Antony Gormley Installation Resembles People Contemplating Suicide Says UEA Students




The Turner Prize-winning artist Sir Antony Gormley has been criticised by students at the University of East Anglia for creating an installation resembling ‘People contemplating suicide’.  The sculptor has placed life-sized cast-iron figures on the top of tall buildings on the campus. 

“The university is proud to be hosting thought-provoking work by an artist of such international acclaim.”

Sir Antony Gormley’s work is part of an exhibition by the Sainsbury Centre for Visual Arts and will be on display for five years. UAE said it “is proud” to be hosting “thought-provoking work”. The human figures are part of art project featuring three Gormley sculptures. Several students, however, have complained that in a high-stress incubator such as a university campus the work is frivolous, insensitive and inappropriate. One student added it undermines people with mental health issues.

In a statement, UEA said; “The reaction of the university community has been overwhelmingly positive and we are sure the three figures will become much-loved focal points in our campus landscape.” The figures are part of a plan to create a sculpture trail at the UAE campus.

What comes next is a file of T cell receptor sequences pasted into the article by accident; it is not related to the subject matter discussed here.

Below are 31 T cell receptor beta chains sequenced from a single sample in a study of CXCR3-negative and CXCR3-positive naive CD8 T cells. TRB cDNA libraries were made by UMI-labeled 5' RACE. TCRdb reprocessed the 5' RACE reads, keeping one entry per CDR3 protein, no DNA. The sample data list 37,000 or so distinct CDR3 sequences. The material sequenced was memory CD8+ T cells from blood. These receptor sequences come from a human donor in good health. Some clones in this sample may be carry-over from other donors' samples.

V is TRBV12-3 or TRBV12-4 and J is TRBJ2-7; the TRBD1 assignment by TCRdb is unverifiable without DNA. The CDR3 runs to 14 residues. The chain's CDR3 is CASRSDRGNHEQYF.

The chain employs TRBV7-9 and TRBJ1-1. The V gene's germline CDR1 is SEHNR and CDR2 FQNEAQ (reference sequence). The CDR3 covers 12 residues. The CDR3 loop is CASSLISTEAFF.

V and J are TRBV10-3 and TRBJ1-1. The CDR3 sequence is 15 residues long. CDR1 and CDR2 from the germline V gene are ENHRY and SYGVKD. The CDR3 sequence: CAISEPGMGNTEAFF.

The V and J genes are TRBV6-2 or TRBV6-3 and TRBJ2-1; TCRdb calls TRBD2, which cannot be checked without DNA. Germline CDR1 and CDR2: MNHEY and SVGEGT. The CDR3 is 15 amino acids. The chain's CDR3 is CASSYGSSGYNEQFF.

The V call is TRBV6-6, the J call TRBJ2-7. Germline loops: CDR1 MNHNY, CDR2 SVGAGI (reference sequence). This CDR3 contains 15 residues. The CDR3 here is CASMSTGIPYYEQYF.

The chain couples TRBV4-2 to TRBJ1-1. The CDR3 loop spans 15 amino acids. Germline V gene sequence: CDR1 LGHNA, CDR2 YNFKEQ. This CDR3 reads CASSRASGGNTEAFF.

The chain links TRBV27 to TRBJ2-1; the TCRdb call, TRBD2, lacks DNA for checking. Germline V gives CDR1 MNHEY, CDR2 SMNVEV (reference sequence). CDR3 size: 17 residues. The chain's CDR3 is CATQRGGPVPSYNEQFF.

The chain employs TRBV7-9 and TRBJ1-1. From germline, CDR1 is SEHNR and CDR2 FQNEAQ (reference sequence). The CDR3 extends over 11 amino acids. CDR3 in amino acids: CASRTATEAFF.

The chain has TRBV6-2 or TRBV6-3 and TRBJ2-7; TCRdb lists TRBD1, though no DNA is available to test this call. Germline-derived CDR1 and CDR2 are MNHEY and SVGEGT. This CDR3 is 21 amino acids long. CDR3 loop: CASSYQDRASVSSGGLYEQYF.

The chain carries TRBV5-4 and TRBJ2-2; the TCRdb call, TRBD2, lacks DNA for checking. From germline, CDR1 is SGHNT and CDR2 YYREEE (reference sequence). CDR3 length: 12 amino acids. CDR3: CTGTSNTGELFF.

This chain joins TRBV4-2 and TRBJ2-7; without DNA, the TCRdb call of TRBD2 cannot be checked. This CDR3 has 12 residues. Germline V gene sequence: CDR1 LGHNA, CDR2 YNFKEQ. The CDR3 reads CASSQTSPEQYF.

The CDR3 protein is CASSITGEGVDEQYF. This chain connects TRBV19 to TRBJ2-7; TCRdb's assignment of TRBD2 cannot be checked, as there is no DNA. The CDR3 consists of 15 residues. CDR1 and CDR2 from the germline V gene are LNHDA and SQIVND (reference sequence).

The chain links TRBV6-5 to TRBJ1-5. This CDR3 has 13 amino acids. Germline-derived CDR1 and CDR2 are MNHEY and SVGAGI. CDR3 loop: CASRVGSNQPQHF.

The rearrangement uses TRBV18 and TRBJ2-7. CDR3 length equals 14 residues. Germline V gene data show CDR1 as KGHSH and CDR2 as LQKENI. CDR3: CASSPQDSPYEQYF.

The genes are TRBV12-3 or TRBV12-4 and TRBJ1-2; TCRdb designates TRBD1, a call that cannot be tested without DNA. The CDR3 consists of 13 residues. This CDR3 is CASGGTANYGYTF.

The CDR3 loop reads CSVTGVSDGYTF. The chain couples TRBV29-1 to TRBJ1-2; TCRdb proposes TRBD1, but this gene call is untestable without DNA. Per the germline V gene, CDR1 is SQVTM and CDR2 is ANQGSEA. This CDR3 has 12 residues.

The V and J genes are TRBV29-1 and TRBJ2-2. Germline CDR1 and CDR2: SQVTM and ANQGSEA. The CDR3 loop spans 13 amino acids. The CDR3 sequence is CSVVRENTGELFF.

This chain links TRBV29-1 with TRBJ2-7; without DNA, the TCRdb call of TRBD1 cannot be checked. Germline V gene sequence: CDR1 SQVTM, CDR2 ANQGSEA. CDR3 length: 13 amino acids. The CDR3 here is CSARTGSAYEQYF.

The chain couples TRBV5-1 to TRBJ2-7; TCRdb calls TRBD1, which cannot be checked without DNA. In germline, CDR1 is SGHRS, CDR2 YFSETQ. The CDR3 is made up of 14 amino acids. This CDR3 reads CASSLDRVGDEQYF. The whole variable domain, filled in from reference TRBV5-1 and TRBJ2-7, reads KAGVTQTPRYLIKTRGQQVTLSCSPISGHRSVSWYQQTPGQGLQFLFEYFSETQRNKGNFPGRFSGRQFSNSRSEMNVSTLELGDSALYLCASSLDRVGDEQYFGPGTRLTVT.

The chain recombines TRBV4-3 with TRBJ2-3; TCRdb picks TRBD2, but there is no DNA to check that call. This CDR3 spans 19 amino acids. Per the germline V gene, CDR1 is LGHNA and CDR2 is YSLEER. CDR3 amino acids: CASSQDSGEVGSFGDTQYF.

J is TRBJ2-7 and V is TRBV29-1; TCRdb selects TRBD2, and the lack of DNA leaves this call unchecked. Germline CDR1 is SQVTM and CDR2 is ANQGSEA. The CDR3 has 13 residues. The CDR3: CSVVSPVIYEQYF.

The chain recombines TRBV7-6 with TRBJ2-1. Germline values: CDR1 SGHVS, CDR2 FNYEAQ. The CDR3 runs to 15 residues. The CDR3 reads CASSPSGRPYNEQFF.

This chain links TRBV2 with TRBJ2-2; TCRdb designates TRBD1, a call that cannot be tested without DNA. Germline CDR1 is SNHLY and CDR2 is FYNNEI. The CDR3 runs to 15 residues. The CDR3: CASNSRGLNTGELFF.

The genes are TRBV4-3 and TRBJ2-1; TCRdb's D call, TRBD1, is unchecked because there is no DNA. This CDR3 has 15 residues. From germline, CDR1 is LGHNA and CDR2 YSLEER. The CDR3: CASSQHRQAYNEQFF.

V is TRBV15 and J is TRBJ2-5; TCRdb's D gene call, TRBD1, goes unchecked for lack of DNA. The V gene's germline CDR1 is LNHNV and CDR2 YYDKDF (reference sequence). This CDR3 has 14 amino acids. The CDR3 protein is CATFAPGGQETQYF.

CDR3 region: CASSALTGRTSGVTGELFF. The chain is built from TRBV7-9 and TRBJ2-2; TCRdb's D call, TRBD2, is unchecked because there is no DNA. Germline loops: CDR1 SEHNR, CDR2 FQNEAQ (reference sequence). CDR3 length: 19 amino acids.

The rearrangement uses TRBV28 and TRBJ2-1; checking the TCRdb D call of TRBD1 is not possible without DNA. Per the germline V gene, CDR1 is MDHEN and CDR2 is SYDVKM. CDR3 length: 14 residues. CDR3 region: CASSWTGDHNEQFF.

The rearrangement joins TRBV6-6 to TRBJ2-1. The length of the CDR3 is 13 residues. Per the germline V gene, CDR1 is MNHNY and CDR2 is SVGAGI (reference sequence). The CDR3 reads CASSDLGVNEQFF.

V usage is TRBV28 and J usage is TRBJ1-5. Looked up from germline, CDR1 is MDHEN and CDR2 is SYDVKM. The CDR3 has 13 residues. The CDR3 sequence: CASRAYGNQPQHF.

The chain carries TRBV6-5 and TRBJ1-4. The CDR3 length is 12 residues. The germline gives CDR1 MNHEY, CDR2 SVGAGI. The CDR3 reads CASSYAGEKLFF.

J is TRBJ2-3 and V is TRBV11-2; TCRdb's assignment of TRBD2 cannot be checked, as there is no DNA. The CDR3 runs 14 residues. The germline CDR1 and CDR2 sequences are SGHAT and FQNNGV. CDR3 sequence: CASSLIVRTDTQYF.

Antony Gormley was born in 1950 in London, England, where he lives and works. He has participated in major group exhibitions including the International Sculpture Biennale of Carrara, Italy (2008 and 2010); the Sydney Biennale (2006); Documenta VIII, Kassel, Germany (1987) and the Venice Biennale (1982 and 1986). Solo exhibitions include Forte Belvedere, Florence (2015); Zentrum Paul Klee, Bern (2014); Middelheim Museum, Antwerp (2013); Centro Cultural Banco do Brasil, São Paulo, Rio di Janeiro and Brasilia (2012); Deichtorhallen, Hamburg (2012); State Hermitage Museum, St. Petersburg (2011); Kunsthaus Bregenz, Austria (2010); Artium, Valencia (2009); Kunsthall Rotterdam, Musée d’Art Moderne De Saint-Etienne Metropole, France and MARCO, Monterrey, Mexico (2008); Hayward Gallery, London (2007); MADRE, Naples (2006); Calouste Gulbenkian Foundation, Lisbon (2004); Baltic Centre for Contemporary Art, Gateshead, England (2003) and the National History Museum, Beijing (2003). Major public works include the Angel of the North, Gateshead, England; Another Place, Crosby Beach, England; Exposure, Lelystad, The Netherlands; Chord, MIT – Massachusetts Institute of Technology, Cambridge, MA, USA. He was awarded the Turner Prize in 1994 and made an Order of the British Empire (OBE) in 1997. He is an Honorary Fellow of the Royal Institute of British Architects and has been a Royal Academician since 2003. in 2014 he was made Knight Commander of the Order of the British Empire for Services to the Arts.


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